Greenhouse Canada

There’s a market for misshapen veggies

November 17, 2015  By Dave Harrison

IGA and its odd looking fruit and vegetable. (CNW Group/IGA)

Nov. 17, 2015, Montreal — In response to consumer demand, IGA grocers decided to offer its customers odd looking, Quebec-grown produce (cucumbers, carrots, tomatoes, beets, peppers, and apples) this past harvest season at over 280 IGA stores.

With average sales increases of 24 per cent for the six varieties when compared to a year without this offering, the company views the results as very positive.

Six amusing facts about odd looking fruit and vegetable sales:


• 3.6 tons of odd looking fruits and vegetables were sold in six weeks.

• Beets (usually less popular), flew off the shelves this year! Sales were up by 91 per cent.

• Carrots sales were also on the rise with a 31 per cent boost in sales. The 15 lb. bags – perfect for cooking large quantities – certainly helped.

• Sales hikes of 29 per cent for apples, 20 per cent for tomatoes, 14 per cent for peppers, and seven per cent for cucumbers indicate a marked jump in popularity.

• Odd looking fruits and vegetables are 30 % less expensive on average, providing significant savings for the people who could recognize the produce’s inner beauty.

• The experts at IGA shared a weekly recipe on the web, social media, and in the flyer, featuring one of the six odd looking fruits and vegetables to inspire Quebecers with classic and not-so-classic suggestions for preparing them.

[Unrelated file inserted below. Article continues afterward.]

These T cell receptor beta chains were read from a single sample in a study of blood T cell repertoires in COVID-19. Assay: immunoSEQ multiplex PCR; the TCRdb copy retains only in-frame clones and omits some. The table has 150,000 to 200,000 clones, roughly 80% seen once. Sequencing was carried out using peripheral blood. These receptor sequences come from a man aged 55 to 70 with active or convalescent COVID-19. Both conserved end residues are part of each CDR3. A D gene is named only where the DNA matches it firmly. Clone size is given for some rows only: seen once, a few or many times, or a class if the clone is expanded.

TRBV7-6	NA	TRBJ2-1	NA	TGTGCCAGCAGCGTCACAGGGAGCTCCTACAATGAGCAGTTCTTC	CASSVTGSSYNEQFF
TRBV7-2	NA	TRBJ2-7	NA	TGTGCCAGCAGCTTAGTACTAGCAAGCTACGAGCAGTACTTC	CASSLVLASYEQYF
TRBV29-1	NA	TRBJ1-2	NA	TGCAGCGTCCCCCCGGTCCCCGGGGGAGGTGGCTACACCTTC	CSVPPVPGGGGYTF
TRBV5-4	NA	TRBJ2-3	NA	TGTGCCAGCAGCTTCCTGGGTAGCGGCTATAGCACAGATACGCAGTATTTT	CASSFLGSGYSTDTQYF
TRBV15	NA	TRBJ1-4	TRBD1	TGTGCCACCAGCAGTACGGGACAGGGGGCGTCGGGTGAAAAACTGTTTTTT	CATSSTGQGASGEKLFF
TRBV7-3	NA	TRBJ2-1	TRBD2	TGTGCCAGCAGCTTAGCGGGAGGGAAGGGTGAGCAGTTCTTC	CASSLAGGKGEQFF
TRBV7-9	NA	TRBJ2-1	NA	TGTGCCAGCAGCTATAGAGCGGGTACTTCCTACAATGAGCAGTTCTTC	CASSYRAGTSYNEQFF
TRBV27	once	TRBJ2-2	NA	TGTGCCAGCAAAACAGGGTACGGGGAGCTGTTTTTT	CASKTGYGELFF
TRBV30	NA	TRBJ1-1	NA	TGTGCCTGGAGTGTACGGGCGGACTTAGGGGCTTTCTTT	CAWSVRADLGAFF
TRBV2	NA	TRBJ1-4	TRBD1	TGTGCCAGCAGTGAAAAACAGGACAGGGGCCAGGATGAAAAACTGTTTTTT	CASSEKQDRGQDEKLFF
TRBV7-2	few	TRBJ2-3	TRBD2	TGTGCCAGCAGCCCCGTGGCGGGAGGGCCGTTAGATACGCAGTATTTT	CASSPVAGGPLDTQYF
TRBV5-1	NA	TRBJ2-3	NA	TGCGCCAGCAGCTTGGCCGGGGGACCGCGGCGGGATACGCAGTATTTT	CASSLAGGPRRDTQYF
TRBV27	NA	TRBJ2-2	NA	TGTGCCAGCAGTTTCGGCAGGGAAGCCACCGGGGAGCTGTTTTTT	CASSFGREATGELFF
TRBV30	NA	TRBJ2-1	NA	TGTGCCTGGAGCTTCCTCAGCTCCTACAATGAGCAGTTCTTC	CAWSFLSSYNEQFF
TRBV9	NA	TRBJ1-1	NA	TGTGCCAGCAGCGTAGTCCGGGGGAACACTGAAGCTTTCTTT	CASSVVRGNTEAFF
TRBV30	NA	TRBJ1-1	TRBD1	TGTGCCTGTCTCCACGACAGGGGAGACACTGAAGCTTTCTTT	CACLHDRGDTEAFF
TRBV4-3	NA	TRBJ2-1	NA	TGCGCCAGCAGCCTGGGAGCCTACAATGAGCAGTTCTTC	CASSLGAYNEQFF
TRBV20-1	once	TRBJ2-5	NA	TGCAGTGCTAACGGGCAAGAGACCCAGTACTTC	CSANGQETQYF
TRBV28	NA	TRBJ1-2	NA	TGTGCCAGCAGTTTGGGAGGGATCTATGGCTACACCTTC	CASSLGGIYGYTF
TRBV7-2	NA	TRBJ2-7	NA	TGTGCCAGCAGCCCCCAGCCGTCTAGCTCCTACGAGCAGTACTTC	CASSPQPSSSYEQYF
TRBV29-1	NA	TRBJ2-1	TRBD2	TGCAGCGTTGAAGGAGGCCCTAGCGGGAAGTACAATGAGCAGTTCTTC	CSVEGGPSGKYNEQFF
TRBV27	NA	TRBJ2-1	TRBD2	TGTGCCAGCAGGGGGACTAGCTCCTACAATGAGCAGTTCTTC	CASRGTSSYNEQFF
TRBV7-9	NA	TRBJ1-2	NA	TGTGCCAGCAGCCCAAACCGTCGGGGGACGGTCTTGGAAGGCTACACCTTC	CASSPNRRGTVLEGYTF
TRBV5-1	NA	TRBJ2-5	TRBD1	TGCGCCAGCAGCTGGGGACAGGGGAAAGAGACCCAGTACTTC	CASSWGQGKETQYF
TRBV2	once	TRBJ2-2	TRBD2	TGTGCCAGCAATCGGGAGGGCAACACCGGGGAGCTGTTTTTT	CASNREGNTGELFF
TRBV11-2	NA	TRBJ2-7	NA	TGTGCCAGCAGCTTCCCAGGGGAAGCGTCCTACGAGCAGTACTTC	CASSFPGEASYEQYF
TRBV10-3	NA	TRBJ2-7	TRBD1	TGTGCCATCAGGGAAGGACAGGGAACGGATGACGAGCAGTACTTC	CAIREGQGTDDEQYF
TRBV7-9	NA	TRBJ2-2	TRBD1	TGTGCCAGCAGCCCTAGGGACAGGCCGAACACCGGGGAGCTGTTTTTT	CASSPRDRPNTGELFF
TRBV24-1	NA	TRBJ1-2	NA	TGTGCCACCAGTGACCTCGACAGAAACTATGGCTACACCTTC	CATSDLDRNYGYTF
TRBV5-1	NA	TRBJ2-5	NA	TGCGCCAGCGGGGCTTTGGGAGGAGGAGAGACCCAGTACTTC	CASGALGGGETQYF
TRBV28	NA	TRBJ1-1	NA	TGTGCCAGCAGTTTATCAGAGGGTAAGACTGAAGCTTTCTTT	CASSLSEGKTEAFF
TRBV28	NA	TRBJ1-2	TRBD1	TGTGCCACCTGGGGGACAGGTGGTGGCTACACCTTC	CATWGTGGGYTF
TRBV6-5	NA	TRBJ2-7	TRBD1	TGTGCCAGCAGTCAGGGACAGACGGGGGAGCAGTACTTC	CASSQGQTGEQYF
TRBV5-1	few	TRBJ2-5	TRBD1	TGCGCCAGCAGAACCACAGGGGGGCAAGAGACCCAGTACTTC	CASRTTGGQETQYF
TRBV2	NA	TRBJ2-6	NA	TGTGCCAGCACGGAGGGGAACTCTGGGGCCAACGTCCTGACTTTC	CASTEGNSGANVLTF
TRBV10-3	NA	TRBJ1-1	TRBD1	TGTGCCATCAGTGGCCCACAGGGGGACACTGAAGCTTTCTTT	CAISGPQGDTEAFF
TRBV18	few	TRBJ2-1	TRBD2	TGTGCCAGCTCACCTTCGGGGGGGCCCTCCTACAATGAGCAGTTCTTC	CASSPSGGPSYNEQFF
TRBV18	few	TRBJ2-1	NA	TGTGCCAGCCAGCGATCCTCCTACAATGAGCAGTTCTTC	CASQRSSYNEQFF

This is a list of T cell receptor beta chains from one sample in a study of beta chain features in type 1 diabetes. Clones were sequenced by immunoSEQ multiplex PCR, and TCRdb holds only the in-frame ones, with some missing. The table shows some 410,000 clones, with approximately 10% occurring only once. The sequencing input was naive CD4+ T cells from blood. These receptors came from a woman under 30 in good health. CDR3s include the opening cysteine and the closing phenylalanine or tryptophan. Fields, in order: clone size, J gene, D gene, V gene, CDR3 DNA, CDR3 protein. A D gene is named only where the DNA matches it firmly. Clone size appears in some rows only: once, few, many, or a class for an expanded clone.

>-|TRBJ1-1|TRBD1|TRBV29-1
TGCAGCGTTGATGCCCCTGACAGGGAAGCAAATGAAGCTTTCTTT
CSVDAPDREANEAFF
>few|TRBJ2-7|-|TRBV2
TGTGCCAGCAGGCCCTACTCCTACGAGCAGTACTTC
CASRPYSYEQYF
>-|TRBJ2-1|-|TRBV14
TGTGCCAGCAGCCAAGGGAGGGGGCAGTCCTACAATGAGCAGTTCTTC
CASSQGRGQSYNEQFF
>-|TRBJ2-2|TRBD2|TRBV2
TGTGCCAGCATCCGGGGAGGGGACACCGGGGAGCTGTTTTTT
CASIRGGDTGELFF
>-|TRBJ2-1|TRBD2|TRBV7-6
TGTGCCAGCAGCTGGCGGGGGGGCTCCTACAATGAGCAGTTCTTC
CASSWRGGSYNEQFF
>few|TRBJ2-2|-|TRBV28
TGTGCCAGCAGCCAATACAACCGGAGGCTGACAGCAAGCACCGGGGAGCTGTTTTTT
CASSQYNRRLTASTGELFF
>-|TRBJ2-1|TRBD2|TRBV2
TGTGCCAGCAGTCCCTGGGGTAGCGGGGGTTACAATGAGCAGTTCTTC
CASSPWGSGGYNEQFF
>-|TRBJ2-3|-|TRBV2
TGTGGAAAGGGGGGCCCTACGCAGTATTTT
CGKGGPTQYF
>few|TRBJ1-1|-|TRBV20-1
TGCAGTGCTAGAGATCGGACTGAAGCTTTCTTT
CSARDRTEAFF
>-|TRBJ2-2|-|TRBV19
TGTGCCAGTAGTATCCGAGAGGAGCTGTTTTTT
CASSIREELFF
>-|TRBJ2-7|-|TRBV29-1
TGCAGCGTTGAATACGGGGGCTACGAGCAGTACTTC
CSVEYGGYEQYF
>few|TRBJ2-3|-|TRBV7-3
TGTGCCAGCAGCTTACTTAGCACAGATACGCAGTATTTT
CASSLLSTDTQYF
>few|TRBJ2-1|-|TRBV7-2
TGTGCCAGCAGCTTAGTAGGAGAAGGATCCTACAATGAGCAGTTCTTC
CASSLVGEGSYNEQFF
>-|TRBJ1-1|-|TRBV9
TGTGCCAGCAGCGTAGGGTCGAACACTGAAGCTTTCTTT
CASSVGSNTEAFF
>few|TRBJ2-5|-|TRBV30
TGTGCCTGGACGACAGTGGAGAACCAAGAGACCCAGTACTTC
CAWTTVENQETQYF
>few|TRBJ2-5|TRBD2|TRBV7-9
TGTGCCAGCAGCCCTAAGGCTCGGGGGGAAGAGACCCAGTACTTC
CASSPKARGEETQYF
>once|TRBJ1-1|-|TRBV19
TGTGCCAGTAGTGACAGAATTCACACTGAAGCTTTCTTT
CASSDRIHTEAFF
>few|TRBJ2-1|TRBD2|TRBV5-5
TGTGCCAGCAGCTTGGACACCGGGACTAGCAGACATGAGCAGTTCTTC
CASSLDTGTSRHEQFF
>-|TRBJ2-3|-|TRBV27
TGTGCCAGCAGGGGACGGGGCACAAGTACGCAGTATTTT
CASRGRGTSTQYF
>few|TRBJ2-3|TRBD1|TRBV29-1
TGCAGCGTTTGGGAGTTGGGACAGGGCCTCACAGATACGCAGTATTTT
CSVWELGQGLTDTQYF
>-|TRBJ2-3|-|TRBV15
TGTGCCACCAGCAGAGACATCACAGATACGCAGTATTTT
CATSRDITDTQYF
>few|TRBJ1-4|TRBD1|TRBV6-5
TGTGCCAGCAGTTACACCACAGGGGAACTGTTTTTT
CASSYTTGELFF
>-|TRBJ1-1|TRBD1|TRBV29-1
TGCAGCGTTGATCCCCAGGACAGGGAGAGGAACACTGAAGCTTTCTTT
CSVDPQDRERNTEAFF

The experiment was so convincing, that IGA is announcing the return of odd looking fruits and vegetables next year.

“Customers had been asking for them for quite some time,” says Yvan Ouellet, vice-president of procurement & merchandising, perishables at Sobeys Québec, “but their popularity completely exceeded our expectations. We can’t deny it – Quebecers are eating up odd looking fruits and vegetables – quite literally.

“In light of this success, we can only do it again, and we may even be adding new varieties of exclusively Quebec produce next harvest season!” he concludes. And we must also mention that this program wouldn’t have achieved the degree of success and met the demands of consumers without the collaboration and support of the producers involved.”

It bears repeating that odd looking fruits and vegetables are a perfect fit with The Joy of Eating Better movement, launched by IGA in May 2014 with the goals of supporting the Quebec agro-food industry, encouraging Quebecers to buy local products, eat a healthy diet, discover new flavours, and cook more.


IGA is the largest group of independent grocers in Canada and its presence in Quebec dates to 1953. IGA retailers are constantly seeking new ways to serve their customers better. The IGA banner includes over 300 IGA, IGA extra, IGA express, and IGA mini stores.

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